The impressive headquarters of the Bank of Nova Scotia in Toronto, located at 44 King Street West, is on the northeast corner of the intersection at Bay and King. John M. Lyle, was its architect. He also designed Union Station and the Royal Alexandra Theatre, as well as the Runnymede Library in the Bloor West Village. Lyle was born in Ireland in 1872, but spent his childhood in Hamilton, Ontario. He studied at Yale University and in Paris. He commenced his career in New York City, but returned to Canada in 1905, and lived in Toronto. He is often referred to as a “progressive traditionalist,” as he combined the best of traditional architectural styles, as well as motifs that combined English, French, and Aboriginal traditions. Lyle was also a proponent of the Art Deco and Beaux Arts Classicism.
Unfortunately, his design for the Bank of Nova Scotia was shelved in in 1929 because of the Depression. In the late-1940s, the plans for the building were revived, but Lyle had died in 1945. The structure was redesigned and completed by Mathers and Haldenby, with Beck and Eadie, employing much of the original Art Deco aspects that Lyle had included in his original scheme in 1929.
The cornerstone for the 24-storey bank was laid in 1949. When the building was completed in 1951, its facades contained stylized decorations that employed Canadian themes – flora, fauna, native people’s motifs, local industry and historic events. Massive smooth stones were employed in its construction, and the building has elegant mullioned windows. The sculptures on the facades, depicting the mythical Neptune and Rhea, were carved by Frederick Winkler.
The Bank of Nova Scotia, under construction during the years 1949-1951. The view is looking toward the northeast up Bay Street, as the tower of the Old City Hall is visible at the top of Bay Street, where it intersects with Queen Street. The Peter Witt streetcar in the photo is westbound on King Street. The structural steel for the podium of the building, which face Bay Street and King Streets, was complete when this photo was taken, but the structural steel for the floors above has not yet reached its full height.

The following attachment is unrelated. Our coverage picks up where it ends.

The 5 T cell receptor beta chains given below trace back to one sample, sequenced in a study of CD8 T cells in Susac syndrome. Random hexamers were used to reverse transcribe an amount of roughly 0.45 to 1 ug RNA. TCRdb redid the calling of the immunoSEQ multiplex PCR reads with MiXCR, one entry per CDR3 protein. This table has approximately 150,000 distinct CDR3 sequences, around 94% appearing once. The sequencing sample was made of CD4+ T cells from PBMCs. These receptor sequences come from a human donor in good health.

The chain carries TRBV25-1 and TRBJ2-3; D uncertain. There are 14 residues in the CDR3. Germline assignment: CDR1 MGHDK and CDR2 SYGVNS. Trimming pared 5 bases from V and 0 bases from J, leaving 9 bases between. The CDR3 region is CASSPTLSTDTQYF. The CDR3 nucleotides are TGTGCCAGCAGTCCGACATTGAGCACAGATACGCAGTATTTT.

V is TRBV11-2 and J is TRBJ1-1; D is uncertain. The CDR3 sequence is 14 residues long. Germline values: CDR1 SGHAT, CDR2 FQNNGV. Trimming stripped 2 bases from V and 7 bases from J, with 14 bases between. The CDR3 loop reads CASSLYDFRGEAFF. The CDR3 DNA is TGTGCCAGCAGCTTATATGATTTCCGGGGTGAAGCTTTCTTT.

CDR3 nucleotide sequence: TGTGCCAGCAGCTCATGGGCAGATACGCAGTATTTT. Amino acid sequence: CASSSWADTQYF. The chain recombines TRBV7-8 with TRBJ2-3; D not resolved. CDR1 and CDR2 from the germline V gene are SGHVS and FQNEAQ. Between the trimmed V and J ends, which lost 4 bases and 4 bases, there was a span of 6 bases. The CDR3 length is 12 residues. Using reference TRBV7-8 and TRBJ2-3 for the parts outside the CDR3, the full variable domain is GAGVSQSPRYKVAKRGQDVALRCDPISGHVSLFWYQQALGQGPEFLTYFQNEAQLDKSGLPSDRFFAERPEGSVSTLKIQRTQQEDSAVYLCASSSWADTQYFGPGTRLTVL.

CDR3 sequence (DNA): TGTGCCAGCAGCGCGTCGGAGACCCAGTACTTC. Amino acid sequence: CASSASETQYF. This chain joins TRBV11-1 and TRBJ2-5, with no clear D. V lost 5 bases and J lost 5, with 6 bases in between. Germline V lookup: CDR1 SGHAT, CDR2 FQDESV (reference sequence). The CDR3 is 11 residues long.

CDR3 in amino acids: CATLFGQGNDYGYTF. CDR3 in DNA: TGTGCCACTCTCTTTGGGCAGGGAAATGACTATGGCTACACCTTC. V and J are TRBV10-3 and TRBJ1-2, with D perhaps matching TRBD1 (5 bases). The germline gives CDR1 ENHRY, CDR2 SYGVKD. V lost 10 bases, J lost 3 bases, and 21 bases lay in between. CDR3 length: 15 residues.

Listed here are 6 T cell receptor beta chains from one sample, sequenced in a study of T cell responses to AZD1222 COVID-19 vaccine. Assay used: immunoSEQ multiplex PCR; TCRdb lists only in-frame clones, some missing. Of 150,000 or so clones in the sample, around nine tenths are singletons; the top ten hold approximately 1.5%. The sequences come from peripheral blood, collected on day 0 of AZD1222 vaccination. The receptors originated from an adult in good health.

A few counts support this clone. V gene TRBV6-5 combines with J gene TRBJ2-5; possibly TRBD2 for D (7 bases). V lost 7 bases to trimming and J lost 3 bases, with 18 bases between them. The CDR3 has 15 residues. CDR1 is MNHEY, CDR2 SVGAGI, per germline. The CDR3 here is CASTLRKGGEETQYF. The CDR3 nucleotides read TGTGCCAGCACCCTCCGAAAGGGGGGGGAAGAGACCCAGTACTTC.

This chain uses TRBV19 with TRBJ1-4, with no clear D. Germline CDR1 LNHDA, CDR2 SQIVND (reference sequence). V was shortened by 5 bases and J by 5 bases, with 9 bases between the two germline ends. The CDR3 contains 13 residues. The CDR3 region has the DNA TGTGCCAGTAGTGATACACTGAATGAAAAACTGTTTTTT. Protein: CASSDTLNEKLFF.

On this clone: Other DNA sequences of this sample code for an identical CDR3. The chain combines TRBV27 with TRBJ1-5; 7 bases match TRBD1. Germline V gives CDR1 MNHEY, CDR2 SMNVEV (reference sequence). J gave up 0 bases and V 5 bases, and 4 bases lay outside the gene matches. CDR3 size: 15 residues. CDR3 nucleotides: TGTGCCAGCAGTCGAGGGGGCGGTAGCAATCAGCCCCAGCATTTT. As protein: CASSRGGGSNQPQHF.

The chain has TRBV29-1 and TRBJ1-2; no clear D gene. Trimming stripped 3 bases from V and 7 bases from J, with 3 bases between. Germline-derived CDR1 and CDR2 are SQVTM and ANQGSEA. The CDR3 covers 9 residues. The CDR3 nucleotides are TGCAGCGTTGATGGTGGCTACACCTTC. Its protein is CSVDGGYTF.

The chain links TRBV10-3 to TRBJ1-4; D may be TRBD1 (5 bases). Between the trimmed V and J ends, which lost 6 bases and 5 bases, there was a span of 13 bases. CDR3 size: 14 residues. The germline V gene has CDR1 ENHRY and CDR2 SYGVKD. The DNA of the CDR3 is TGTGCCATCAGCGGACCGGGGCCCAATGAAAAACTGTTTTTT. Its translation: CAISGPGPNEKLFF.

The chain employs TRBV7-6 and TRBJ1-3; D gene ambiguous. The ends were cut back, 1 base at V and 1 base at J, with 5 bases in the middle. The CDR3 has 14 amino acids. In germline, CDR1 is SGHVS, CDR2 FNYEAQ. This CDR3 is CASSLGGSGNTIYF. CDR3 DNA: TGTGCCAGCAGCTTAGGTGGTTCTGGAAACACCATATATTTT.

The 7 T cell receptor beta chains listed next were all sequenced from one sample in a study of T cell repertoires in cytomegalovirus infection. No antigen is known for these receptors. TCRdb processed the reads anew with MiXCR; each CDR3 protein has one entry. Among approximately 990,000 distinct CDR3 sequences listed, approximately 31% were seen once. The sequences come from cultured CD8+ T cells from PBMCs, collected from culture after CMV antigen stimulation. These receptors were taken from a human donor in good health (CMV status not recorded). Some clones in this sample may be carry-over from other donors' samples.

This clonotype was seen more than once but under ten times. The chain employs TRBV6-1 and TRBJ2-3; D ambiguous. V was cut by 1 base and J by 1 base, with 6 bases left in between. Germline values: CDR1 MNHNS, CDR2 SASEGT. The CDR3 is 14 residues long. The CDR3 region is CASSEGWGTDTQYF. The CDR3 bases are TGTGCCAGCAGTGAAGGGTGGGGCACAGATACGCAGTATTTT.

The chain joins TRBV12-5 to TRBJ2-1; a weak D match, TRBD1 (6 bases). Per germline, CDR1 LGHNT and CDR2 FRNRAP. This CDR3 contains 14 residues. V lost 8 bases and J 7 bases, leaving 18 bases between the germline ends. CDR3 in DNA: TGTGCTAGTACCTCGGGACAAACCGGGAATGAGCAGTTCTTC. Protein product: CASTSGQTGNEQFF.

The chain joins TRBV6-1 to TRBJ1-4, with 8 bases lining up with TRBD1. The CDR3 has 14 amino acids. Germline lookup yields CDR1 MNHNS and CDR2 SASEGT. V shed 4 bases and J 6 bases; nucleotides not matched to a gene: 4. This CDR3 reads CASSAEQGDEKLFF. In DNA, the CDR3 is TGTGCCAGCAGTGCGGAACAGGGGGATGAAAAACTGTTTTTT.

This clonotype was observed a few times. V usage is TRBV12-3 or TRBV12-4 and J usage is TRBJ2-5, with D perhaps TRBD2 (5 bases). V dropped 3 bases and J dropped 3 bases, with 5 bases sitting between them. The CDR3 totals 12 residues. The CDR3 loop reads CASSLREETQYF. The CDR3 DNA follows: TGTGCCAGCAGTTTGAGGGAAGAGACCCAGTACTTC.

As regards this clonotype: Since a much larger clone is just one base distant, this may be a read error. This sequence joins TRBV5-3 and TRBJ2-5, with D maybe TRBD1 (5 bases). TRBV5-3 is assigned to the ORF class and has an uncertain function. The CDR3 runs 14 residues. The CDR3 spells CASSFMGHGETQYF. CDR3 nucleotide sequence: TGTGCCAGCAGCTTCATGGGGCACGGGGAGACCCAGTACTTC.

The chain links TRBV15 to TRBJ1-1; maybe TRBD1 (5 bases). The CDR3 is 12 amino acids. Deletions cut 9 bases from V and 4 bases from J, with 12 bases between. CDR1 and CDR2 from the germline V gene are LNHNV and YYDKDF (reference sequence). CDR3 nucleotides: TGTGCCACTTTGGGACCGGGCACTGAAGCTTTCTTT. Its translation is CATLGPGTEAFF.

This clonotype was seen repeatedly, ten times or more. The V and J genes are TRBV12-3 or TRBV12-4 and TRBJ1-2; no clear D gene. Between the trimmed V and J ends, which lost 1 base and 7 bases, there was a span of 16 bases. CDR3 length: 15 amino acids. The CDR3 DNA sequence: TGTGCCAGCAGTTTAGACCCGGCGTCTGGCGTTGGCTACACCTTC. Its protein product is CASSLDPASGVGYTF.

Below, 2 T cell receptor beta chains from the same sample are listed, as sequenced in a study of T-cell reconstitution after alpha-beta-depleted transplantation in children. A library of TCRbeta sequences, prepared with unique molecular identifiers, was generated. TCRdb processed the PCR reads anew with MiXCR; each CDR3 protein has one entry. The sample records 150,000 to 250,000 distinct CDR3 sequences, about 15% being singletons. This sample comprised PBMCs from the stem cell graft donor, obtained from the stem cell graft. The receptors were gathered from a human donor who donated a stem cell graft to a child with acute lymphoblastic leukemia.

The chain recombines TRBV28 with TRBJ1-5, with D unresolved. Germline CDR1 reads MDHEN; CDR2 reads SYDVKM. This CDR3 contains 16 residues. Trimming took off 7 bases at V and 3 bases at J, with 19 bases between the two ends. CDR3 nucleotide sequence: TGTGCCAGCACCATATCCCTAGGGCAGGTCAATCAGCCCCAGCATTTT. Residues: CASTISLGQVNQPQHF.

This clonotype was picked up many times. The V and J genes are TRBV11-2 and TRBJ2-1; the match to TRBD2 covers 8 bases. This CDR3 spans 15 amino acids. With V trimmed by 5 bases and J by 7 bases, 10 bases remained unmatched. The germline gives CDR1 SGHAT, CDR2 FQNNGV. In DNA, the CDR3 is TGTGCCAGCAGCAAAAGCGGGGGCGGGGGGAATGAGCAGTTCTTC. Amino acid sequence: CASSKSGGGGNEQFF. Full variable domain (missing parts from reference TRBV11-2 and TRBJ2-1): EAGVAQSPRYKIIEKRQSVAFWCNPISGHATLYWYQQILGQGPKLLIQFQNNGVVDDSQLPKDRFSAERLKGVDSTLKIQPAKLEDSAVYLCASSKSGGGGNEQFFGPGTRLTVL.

The same view today, gazing northeast toward the facade on Bay Street (left side of the building in the photo) and the King Street facade on the right-hand side. The old Peter Witt King streetcars have long since disappeared, although a person can still ride one of them at the Halton Railway Museum, north of Highway 401.
The Bay Street facade of the bank building, facing Bay Street. The carvings by Frederick Winkler are visible above the windows of the podium level.
Close-up views of two of the carvings.
The great banking hall within the Bank of Nova Scotia
An enormous carved panel within the bank that depicts Canadian themes of industry, fishing and agriculture.
A huge medallion depicting the proud history of the Bank of Nova Scotia, showing it maritime roots.
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Links to posts about Toronto’s movie houses—past and present.
Recent publication entitled “Toronto’s Theatres and the Golden Age of the Silver Screen,” by the author of this blog. The publication explores 50 of Toronto’s old theatres and contains over 80 archival photographs of the facades, marquees and interiors of the theatres. It also relates anecdotes and stories from those who experienced these grand old movie houses.
To place an order for this book:
Theatres Included in the Book
Chapter One – The Early Years—Nickelodeons and the First Theatres in Toronto
Theatorium (Red Mill) Theatre—Toronto’s First Movie Experience and First Permanent Movie Theatre, Auditorium (Avenue, PIckford), Colonial Theatre (the Bay), thePhotodome, Revue Theatre, Picture Palace (Royal George), Big Nickel (National, Rio), Madison Theatre (Midtown, Capri, Eden, Bloor Cinema, Bloor Street Hot Docs), Theatre Without a Name (Pastime, Prince Edward, Fox)
Chapter Two – The Great Movie Palaces – The End of the Nickelodeons
Loew’s Yonge Street (Elgin/Winter Garden), Shea’s Hippodrome, The Allen (Tivoli), Pantages (Imperial, Imperial Six, Ed Mirvish), Loew’s Uptown
Chapter Three – Smaller Theatres in the pre-1920s and 1920s
Oakwood, Broadway, Carlton on Parliament Street, Victory on Yonge Street (Embassy, Astor, Showcase, Federal, New Yorker, Panasonic), Allan’s Danforth (Century, Titania, Music Hall), Parkdale, Alhambra (Baronet, Eve), St. Clair, Standard (Strand, Victory, Golden Harvest), Palace, Bedford (Park), Hudson (Mount Pleasant), Belsize (Crest, Regent), Runnymede
Chapter Four – Theatres During the 1930s, the Great Depression
Grant ,Hollywood, Oriole (Cinema, International Cinema), Eglinton, Casino, Radio City, Paramount, Scarboro, Paradise (Eve’s Paradise), State (Bloordale), Colony, Bellevue (Lux, Elektra, Lido), Kingsway, Pylon (Royal, Golden Princess), Metro
Chapter Five – Theatres in the 1940s – The Second World War and the Post-War Years
University, Odeon Fairlawn, Vaughan, Odeon Danforth, Glendale, Odeon Hyland, Nortown, Willow, Downtown, Odeon Carlton, Donlands, Biltmore, Odeon Humber, Town Cinema
Chapter Six – The 1950s Theatres
Savoy (Coronet), Westwood
Chapter Seven – Cineplex and Multi-screen Complexes
Cineplex Eaton Centre, Cineplex Odeon Varsity, Scotiabank Cineplex, Dundas Square Cineplex, The Bell Lightbox (TIFF)